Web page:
About mental illness
Mental illness is experienced by 1 in 3 Canadians during their lifetime. Many Canadians are affected by it either directly or indirectly through family, friends or colleagues. Learn about mental illness, its risk factors, symptoms and treatment.
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What is mental illness?
Mental illness is the reduced ability for a person to function effectively over a prolonged period of time because of:
- significant levels of distress
- changes in thinking, mood or behaviour
- feelings of isolation, loneliness and sadness
- the feeling of being disconnected from people and activities
Canadians affected with mental illness may not be able to cope with the simplest aspects of everyday life. They may need help to regain a healthy emotional balance in their lives.
Mental illness usually begins during adolescence and young adulthood. However, mental illness can be experienced by people:
- of all ages
- of all cultures
- from all educational levels
- from all income levels
Mental illness is not the same as feeling distressed because of normal reactions to difficult situations, such as:
- the death of a loved one
- job loss
- a romantic breakup
- a sudden change of circumstance, like:
- moving to a new area
- attending a new school
- going through a divorce
Most of us are able to regain control of our lives after a difficult situation. But those with mental illness feel distress regularly. They may feel powerless to regain control.
What are the types of mental illness?
Mental illness takes many forms, including:
- mood disorders that affect how you feel, such as:
- bipolar disorder
- anxiety disorders, which cause intense and prolonged fear that is not based on actual threat or danger
- schizophrenia, which causes mixed-up thoughts, delusions or hallucinations
- personality disorders
- a type of mental disorder in which someone has unhealthy patterns of thinking, functioning and behaving
- eating disorders, which influence eating behaviours and are accompanied by negative thoughts about body shape and weight, such as:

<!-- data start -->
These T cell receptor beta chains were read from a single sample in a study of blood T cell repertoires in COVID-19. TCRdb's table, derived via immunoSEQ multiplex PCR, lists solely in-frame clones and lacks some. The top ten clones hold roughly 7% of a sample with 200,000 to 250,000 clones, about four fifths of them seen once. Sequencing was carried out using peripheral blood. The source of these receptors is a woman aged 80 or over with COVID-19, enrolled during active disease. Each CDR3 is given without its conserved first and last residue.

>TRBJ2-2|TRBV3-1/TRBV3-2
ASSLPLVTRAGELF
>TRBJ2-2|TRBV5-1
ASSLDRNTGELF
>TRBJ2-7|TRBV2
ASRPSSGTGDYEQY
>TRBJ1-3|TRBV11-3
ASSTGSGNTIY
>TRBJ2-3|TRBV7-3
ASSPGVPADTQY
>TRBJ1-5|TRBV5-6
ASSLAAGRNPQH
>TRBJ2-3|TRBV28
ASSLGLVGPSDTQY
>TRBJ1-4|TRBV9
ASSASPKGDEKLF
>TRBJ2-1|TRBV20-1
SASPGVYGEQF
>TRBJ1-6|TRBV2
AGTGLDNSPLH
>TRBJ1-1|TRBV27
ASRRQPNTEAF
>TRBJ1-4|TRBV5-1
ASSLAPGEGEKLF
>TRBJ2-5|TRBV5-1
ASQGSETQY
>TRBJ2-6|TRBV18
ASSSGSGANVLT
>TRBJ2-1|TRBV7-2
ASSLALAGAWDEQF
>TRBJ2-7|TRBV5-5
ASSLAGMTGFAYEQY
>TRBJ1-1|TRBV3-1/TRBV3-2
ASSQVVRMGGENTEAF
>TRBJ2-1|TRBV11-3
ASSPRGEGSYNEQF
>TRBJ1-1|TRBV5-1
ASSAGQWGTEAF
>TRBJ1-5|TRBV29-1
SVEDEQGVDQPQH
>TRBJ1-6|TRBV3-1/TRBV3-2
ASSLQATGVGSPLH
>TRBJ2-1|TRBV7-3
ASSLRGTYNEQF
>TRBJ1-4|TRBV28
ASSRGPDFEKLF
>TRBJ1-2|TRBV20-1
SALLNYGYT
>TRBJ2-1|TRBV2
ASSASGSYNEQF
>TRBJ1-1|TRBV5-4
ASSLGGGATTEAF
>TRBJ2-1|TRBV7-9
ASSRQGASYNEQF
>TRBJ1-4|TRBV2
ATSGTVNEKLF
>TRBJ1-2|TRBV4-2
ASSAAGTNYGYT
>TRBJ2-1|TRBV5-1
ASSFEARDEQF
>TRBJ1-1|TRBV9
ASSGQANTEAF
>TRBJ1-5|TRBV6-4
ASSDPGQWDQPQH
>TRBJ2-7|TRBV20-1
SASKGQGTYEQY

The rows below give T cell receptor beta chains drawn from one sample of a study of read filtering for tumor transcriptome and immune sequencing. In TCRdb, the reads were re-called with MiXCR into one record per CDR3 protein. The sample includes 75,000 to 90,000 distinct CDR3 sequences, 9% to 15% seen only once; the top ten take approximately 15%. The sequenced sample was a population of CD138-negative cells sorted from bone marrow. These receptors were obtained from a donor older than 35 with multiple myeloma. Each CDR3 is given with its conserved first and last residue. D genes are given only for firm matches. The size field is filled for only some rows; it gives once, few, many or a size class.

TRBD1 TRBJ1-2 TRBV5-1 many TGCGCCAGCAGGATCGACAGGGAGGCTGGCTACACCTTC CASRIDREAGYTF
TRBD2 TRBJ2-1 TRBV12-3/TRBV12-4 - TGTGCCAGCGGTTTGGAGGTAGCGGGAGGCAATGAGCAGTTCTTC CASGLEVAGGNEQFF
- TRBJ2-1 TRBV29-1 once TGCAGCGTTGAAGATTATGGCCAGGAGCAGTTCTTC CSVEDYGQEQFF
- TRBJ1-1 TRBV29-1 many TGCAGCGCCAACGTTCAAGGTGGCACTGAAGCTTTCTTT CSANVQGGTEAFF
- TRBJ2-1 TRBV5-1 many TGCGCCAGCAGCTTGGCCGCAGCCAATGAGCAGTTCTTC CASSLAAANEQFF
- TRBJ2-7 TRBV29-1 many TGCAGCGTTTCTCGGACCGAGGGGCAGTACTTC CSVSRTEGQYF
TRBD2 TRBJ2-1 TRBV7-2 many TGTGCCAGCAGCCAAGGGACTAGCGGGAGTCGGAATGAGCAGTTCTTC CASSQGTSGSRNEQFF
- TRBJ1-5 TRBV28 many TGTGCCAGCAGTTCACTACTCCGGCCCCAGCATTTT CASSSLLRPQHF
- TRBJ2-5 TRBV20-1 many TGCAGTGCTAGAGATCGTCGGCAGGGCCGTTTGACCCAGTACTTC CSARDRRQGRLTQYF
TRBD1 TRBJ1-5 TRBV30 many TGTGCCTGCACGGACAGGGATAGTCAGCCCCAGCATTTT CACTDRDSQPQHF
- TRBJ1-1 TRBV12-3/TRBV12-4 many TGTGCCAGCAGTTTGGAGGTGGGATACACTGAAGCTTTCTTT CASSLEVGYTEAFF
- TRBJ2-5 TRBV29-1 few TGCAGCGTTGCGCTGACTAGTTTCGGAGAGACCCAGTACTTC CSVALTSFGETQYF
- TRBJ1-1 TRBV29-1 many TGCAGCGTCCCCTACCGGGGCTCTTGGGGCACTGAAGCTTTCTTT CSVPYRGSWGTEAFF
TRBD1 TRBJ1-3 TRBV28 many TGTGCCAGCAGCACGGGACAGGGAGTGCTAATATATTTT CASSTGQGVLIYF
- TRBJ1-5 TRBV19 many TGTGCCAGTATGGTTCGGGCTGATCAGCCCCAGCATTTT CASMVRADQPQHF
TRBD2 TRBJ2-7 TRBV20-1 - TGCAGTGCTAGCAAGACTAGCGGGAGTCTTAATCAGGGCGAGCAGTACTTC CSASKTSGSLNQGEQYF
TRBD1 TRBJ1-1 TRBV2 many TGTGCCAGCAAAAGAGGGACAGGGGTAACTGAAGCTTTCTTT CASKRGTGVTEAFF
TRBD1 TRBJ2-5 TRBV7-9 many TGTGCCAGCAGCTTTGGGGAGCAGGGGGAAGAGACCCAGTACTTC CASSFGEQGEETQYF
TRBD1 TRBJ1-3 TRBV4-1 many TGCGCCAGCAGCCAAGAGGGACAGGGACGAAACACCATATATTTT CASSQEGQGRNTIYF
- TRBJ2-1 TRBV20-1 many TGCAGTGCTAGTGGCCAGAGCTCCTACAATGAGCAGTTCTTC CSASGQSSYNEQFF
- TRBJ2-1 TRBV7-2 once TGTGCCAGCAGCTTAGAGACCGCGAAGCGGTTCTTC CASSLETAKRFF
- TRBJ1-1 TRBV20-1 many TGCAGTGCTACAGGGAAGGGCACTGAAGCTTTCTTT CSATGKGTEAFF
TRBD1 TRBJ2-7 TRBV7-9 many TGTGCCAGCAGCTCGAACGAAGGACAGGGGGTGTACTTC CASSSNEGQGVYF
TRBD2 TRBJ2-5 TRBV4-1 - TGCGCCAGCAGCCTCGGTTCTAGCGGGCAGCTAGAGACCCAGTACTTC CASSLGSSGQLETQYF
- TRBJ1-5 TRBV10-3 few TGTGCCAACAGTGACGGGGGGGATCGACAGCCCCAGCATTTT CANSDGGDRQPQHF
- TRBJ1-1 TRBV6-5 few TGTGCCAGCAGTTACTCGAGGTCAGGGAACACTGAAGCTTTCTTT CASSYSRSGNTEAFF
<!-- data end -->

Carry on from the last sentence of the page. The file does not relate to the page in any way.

Although suicide is not itself considered a mental illness, it is often the result of some underlying mental illness. It is a significant cause of premature death in Canada.
What are the risk factors for mental illness?
Many factors cause mental illness. Contributing factors include:
- genetics, which are influenced by your family history
- early life experiences, such as:
- stressful life events, such as:
- financial problems
- a loved one's death
- environmental influences on a fetus, such as exposure to drugs or alcohol
- your social, economic and educational status
What are the symptoms of mental illness?
Mental illness involves changes in thinking, mood or behaviour, or a combination of these issues.
- significant distress
- inability to function as needed over an extended period of time
These symptoms can be mild or severe, depending on the:
- type of mental illness
- patient's environment
What are the physical health effects of mental illness?
Mental health is as important as physical health, and they both directly affect the other. People with physical health problems often experience anxiety or depression, which affects their recovery.
Similarly, mental health factors can increase the risk of developing physical problems, such as:
- heart disease
- weight gain or loss
How is mental illness treated?
Most mental illnesses can be effectively treated by health professionals and community-based services. However, some people may need hospitalization to stabilize their symptoms.
Unfortunately, because of the stigma of mental illness, many people avoid or delay treatment. Stigma is the negative associations made about certain:
If you experience signs of mental illness, it is important that you seek help as soon as possible. If someone close to you is showing signs, talk to them about getting help. You can talk about your concerns to a licensed health professional, such as a:
- family physician
- mental health nurse
- social worker
You may also want to talk to another trusted professional, such as a counsellor or spiritual leader.
For more information
- Mental health
- Mood and anxiety disorders in Canada
- Mental Health Commission of Canada
- Canadian Mental Health Association
- Canadian Psychological Association
- Mood Disorders Society of Canada
- Schizophrenia Society of Canada
- National Initiative for Eating Disorders
- Understanding Eating Disorders in Adolescence
- Report from the Canadian Chronic Disease Surveillance System: Mood and Anxiety Disorders in Canada, 2016
- Report from the Canadian Chronic Disease Surveillance System: Mental Illness in Canada, 2015
- Eating Disorders in Teens - Information for Parents and Caregivers
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